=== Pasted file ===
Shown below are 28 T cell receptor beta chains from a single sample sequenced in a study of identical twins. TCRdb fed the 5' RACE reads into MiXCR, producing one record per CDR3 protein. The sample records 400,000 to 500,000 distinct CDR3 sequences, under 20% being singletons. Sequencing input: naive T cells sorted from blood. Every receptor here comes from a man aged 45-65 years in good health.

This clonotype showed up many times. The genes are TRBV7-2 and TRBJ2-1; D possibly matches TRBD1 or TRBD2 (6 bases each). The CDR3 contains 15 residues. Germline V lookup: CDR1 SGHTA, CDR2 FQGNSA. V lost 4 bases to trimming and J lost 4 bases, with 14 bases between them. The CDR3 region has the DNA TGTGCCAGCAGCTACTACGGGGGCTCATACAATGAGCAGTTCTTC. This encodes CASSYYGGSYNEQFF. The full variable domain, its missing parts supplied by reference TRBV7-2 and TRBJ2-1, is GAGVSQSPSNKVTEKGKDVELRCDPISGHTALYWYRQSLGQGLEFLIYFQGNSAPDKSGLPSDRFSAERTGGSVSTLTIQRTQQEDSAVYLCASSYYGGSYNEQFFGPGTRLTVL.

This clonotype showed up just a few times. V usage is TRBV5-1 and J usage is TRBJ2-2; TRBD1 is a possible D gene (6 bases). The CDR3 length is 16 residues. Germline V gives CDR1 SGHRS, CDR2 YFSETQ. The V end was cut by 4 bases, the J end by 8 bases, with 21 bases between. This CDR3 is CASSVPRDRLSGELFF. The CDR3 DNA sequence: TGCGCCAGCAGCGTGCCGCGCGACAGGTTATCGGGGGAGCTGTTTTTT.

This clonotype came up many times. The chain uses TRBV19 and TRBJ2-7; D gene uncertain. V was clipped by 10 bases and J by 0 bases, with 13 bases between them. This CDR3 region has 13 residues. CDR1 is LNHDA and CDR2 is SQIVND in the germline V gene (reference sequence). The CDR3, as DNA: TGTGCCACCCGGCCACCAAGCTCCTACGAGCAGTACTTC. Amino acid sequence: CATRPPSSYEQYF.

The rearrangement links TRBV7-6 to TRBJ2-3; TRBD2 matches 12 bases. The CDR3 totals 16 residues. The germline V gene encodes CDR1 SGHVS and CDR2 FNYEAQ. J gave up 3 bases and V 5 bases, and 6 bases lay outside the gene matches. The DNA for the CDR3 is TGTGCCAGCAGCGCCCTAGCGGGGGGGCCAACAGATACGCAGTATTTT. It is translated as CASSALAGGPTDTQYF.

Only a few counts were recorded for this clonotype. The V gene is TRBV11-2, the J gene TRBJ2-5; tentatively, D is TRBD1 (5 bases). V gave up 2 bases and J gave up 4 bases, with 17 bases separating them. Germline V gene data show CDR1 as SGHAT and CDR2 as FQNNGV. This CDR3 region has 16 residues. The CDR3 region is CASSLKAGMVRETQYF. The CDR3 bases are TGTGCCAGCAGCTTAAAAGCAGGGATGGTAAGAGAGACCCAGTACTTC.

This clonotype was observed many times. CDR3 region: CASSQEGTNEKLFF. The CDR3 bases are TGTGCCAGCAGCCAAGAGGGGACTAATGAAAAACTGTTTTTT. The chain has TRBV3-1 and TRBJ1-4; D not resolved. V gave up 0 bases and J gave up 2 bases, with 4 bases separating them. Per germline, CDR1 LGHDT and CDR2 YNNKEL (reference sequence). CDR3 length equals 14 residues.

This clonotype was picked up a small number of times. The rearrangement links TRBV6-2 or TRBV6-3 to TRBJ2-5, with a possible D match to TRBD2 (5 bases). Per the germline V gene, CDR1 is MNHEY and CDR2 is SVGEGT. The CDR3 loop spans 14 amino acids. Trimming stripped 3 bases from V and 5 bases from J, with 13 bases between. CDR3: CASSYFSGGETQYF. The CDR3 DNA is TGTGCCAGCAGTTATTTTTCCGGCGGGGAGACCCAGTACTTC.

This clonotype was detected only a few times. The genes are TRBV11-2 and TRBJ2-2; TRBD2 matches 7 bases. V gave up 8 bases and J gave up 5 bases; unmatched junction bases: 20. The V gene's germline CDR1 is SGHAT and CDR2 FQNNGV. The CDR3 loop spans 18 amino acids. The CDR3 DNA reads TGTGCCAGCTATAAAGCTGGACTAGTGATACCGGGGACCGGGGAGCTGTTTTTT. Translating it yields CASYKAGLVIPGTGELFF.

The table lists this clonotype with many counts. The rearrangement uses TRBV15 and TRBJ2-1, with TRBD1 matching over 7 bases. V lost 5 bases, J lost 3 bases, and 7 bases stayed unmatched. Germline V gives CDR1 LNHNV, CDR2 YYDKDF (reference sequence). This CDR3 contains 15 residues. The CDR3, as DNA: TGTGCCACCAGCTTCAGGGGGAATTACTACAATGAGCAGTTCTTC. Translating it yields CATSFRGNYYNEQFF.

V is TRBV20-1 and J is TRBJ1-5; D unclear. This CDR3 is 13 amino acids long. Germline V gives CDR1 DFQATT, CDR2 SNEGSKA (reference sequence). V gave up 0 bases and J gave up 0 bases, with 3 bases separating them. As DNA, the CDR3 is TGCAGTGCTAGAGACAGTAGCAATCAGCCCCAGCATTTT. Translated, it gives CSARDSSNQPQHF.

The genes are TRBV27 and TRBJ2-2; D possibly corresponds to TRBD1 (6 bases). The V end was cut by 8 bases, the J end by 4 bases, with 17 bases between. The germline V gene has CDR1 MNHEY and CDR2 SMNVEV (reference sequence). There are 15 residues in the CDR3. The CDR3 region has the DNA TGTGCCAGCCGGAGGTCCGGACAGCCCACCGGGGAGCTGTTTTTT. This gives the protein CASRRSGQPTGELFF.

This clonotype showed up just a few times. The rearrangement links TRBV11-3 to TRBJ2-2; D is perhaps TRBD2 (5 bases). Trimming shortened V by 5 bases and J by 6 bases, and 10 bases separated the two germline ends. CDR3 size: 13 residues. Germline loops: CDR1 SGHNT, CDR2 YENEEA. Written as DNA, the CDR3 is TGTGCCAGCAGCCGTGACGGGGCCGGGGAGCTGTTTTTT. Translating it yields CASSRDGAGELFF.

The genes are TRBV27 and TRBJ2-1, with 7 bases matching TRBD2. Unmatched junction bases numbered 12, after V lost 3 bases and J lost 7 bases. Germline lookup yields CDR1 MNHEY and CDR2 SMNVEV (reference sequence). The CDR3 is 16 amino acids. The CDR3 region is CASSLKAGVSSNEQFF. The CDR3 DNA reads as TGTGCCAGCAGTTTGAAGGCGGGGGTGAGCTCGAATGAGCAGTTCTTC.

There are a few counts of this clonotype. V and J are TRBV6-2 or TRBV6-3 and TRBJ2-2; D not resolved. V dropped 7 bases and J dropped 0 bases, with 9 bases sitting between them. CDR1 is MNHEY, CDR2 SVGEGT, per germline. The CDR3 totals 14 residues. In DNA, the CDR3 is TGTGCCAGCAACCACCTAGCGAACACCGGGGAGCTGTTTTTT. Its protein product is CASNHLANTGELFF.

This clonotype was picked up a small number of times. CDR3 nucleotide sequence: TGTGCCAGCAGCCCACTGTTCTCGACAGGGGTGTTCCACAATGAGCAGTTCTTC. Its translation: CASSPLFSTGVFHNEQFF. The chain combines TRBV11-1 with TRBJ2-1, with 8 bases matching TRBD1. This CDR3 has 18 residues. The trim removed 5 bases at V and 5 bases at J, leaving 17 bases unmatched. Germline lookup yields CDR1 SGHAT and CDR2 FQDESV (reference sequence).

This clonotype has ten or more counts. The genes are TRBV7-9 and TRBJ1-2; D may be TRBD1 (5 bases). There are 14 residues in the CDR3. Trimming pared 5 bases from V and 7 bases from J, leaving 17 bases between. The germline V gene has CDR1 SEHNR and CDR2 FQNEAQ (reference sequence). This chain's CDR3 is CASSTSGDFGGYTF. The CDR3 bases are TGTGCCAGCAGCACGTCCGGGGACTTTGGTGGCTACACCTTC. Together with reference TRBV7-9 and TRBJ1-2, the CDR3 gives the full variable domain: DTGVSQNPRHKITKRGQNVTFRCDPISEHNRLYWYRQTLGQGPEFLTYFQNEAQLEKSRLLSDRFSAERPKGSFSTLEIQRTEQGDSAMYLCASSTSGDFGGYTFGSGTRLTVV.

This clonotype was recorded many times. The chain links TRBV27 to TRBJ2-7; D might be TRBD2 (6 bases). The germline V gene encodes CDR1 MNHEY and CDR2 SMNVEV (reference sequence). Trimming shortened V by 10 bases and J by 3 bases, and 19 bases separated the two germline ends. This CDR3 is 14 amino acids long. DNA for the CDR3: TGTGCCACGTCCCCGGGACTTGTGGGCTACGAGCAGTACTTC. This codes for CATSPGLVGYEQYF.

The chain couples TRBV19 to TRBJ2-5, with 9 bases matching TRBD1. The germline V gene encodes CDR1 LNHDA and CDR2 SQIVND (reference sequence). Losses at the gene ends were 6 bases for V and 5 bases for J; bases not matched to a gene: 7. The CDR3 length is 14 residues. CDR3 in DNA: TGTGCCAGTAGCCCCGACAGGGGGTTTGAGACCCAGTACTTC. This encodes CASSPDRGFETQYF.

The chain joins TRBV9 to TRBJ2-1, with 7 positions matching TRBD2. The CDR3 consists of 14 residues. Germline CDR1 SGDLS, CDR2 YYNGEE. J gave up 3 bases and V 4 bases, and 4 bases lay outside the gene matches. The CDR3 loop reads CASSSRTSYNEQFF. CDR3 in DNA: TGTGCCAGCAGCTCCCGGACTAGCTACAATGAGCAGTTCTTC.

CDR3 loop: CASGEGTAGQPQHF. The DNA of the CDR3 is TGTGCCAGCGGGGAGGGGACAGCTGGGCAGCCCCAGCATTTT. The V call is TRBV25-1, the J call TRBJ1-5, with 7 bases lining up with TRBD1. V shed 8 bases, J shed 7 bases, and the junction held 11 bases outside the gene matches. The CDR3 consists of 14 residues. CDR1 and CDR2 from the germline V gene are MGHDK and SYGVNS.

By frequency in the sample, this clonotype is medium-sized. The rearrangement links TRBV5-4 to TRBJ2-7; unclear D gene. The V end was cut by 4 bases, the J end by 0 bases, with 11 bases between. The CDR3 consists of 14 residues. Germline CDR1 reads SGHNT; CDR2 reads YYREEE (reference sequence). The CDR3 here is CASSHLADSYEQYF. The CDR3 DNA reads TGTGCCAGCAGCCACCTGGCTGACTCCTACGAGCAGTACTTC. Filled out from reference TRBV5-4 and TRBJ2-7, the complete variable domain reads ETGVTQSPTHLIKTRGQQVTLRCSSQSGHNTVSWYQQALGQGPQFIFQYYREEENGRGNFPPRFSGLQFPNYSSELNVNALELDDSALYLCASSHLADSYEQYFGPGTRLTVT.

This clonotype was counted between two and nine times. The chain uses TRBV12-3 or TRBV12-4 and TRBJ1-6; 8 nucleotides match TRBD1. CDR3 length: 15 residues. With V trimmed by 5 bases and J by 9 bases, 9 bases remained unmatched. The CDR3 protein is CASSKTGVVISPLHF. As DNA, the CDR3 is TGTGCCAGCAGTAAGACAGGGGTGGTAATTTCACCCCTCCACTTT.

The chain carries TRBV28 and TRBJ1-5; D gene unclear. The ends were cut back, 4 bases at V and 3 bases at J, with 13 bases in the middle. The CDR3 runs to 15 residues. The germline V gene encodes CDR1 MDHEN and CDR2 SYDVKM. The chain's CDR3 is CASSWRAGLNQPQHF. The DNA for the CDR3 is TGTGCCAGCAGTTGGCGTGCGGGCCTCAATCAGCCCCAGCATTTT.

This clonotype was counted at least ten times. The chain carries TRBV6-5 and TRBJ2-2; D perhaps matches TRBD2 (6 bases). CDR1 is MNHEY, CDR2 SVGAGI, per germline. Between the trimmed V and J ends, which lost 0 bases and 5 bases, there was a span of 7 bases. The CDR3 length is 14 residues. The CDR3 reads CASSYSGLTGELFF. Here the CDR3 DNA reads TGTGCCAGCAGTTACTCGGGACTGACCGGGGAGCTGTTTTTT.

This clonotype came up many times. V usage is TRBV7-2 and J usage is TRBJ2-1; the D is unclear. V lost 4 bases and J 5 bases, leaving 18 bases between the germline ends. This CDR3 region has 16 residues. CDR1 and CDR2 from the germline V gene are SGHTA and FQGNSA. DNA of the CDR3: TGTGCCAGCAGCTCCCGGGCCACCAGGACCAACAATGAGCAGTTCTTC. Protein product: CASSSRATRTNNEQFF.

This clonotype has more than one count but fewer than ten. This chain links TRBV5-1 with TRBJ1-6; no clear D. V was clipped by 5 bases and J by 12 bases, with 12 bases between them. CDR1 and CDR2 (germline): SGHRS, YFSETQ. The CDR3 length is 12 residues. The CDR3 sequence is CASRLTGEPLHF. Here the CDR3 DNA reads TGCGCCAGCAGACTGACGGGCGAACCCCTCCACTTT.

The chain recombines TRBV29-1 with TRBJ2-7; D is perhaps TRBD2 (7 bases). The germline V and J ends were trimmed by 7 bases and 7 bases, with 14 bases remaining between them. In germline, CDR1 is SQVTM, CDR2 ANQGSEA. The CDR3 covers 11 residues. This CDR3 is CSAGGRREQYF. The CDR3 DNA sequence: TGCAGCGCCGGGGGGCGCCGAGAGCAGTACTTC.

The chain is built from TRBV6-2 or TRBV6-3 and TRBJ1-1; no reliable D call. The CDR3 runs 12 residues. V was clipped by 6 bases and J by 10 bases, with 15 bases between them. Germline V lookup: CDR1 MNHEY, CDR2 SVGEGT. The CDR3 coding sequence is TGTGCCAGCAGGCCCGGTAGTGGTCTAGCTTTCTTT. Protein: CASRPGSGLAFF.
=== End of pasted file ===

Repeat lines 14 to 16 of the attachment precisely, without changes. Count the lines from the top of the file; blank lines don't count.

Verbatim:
The genes are TRBV27 and TRBJ2-1, with 7 bases matching TRBD2. Unmatched junction bases numbered 12, after V lost 3 bases and J lost 7 bases. Germline lookup yields CDR1 MNHEY and CDR2 SMNVEV (reference sequence). The CDR3 is 16 amino acids. The CDR3 region is CASSLKAGVSSNEQFF. The CDR3 DNA reads as TGTGCCAGCAGTTTGAAGGCGGGGGTGAGCTCGAATGAGCAGTTCTTC.

There are a few counts of this clonotype. V and J are TRBV6-2 or TRBV6-3 and TRBJ2-2; D not resolved. V dropped 7 bases and J dropped 0 bases, with 9 bases sitting between them. CDR1 is MNHEY, CDR2 SVGEGT, per germline. The CDR3 totals 14 residues. In DNA, the CDR3 is TGTGCCAGCAACCACCTAGCGAACACCGGGGAGCTGTTTTTT. Its protein product is CASNHLANTGELFF.

This clonotype was picked up a small number of times. CDR3 nucleotide sequence: TGTGCCAGCAGCCCACTGTTCTCGACAGGGGTGTTCCACAATGAGCAGTTCTTC. Its translation: CASSPLFSTGVFHNEQFF. The chain combines TRBV11-1 with TRBJ2-1, with 8 bases matching TRBD1. This CDR3 has 18 residues. The trim removed 5 bases at V and 5 bases at J, leaving 17 bases unmatched. Germline lookup yields CDR1 SGHAT and CDR2 FQDESV (reference sequence).